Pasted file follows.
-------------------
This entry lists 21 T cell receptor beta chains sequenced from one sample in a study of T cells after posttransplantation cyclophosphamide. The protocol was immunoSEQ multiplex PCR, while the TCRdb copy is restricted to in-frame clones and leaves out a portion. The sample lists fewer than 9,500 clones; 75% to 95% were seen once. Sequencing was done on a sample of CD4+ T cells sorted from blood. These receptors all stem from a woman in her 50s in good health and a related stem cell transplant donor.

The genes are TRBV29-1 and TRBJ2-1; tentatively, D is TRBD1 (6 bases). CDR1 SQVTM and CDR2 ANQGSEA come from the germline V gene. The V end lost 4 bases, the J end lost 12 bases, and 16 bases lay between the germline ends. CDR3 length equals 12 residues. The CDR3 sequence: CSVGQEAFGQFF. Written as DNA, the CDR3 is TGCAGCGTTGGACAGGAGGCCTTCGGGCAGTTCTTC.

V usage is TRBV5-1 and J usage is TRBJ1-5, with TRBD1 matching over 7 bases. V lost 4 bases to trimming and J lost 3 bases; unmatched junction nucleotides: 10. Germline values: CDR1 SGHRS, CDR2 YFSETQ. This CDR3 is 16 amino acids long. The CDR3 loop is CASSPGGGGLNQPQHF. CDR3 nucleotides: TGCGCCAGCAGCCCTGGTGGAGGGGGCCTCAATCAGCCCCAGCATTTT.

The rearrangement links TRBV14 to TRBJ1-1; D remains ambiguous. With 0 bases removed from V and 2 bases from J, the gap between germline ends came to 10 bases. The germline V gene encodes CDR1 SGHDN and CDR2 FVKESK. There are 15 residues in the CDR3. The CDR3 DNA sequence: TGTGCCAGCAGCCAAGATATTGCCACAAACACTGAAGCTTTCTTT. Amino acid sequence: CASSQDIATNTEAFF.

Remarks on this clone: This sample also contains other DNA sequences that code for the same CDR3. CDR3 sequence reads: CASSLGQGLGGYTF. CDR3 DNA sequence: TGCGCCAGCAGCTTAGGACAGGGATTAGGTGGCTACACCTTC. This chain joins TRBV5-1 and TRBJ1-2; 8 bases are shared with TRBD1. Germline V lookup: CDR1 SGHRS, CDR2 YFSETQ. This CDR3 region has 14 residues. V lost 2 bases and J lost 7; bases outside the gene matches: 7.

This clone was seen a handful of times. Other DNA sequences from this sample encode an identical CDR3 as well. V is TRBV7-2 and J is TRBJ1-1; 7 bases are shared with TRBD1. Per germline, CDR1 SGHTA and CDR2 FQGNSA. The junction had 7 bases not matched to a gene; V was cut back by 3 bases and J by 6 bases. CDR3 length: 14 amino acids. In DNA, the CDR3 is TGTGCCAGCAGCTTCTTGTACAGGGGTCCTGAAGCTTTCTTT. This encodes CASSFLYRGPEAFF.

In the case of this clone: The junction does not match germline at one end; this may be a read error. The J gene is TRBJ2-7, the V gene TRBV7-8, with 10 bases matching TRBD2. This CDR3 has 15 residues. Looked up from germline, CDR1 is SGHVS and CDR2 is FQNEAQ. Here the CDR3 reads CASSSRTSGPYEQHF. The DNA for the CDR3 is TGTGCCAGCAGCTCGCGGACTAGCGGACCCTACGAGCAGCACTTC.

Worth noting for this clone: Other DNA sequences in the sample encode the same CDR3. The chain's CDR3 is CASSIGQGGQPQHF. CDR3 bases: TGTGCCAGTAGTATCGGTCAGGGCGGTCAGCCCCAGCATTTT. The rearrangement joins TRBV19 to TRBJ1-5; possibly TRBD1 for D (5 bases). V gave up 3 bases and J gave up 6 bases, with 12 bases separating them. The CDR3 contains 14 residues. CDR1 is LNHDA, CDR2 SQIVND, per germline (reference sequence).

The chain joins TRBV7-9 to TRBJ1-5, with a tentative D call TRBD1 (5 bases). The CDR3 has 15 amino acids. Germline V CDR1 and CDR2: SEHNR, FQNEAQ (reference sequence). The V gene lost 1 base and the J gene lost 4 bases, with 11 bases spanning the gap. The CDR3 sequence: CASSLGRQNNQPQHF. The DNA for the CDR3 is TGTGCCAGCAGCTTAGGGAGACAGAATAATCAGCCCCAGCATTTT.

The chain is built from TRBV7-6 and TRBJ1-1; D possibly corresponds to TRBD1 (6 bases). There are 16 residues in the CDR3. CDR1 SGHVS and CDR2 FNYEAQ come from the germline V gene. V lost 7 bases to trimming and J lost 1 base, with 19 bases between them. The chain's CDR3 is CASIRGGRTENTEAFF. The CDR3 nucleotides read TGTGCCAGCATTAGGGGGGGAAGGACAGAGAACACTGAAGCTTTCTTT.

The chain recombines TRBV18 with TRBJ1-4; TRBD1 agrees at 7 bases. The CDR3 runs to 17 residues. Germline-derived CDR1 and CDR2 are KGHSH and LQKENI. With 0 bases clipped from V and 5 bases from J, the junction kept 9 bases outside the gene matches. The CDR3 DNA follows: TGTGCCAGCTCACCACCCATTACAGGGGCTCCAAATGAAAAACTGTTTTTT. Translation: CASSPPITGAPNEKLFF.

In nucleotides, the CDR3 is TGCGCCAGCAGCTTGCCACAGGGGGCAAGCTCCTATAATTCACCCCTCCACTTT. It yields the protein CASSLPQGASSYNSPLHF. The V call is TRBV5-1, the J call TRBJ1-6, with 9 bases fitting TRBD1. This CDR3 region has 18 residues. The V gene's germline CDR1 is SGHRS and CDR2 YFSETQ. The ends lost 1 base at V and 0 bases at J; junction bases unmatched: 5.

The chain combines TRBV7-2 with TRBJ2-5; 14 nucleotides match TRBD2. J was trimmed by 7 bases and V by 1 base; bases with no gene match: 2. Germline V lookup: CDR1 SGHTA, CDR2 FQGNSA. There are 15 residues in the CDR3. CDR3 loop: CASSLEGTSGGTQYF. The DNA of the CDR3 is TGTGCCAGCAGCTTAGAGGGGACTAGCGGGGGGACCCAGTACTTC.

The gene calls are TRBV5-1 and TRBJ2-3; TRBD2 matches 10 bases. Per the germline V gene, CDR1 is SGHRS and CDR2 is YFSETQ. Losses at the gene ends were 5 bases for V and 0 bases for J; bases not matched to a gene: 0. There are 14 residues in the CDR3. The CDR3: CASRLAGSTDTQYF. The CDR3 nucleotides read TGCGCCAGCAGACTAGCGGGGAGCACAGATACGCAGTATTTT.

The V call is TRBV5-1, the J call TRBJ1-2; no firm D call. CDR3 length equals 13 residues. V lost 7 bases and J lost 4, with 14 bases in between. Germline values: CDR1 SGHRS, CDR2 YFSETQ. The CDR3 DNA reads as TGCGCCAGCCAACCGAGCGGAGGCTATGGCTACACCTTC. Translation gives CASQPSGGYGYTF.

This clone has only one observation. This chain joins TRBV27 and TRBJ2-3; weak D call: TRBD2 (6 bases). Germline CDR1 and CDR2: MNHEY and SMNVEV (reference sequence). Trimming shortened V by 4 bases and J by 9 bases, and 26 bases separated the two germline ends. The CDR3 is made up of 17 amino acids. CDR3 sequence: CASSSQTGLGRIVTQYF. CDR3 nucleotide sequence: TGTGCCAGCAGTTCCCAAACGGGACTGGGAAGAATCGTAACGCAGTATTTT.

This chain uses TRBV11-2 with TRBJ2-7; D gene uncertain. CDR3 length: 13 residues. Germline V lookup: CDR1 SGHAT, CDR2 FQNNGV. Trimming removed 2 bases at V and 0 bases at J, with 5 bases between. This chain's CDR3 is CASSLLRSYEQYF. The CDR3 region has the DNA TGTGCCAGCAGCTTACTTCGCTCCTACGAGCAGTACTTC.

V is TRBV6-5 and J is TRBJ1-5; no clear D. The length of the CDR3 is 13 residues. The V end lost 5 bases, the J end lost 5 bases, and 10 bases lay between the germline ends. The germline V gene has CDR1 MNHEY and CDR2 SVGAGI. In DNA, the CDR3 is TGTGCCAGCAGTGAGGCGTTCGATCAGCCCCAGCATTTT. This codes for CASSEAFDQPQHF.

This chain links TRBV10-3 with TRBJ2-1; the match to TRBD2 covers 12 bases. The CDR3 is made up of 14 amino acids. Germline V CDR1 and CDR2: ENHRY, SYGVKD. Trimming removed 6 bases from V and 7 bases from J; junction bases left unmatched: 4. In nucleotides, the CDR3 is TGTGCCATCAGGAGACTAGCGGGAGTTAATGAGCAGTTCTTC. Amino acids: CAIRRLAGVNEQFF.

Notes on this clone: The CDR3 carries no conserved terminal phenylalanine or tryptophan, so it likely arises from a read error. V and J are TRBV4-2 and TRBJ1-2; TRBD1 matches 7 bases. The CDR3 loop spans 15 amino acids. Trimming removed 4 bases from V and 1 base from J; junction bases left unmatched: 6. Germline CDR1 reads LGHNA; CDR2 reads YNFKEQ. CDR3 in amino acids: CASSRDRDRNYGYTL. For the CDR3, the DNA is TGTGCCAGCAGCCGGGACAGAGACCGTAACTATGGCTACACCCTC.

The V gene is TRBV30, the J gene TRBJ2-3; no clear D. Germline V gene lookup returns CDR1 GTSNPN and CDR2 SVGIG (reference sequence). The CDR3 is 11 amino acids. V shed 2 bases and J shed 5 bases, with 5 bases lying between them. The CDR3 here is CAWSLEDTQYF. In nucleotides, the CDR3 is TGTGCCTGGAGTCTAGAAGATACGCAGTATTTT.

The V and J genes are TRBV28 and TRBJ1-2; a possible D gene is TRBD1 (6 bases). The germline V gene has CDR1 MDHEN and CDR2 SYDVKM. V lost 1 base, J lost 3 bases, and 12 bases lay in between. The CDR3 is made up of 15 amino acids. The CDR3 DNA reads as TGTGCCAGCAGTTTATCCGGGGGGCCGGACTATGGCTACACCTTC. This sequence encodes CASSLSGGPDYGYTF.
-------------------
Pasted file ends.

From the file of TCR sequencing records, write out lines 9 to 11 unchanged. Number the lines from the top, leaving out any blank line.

The chain joins TRBV7-9 to TRBJ1-5, with a tentative D call TRBD1 (5 bases). The CDR3 has 15 amino acids. Germline V CDR1 and CDR2: SEHNR, FQNEAQ (reference sequence). The V gene lost 1 base and the J gene lost 4 bases, with 11 bases spanning the gap. The CDR3 sequence: CASSLGRQNNQPQHF. The DNA for the CDR3 is TGTGCCAGCAGCTTAGGGAGACAGAATAATCAGCCCCAGCATTTT.

The chain is built from TRBV7-6 and TRBJ1-1; D possibly corresponds to TRBD1 (6 bases). There are 16 residues in the CDR3. CDR1 SGHVS and CDR2 FNYEAQ come from the germline V gene. V lost 7 bases to trimming and J lost 1 base, with 19 bases between them. The chain's CDR3 is CASIRGGRTENTEAFF. The CDR3 nucleotides read TGTGCCAGCATTAGGGGGGGAAGGACAGAGAACACTGAAGCTTTCTTT.

The chain recombines TRBV18 with TRBJ1-4; TRBD1 agrees at 7 bases. The CDR3 runs to 17 residues. Germline-derived CDR1 and CDR2 are KGHSH and LQKENI. With 0 bases clipped from V and 5 bases from J, the junction kept 9 bases outside the gene matches. The CDR3 DNA follows: TGTGCCAGCTCACCACCCATTACAGGGGCTCCAAATGAAAAACTGTTTTTT. Translation: CASSPPITGAPNEKLFF.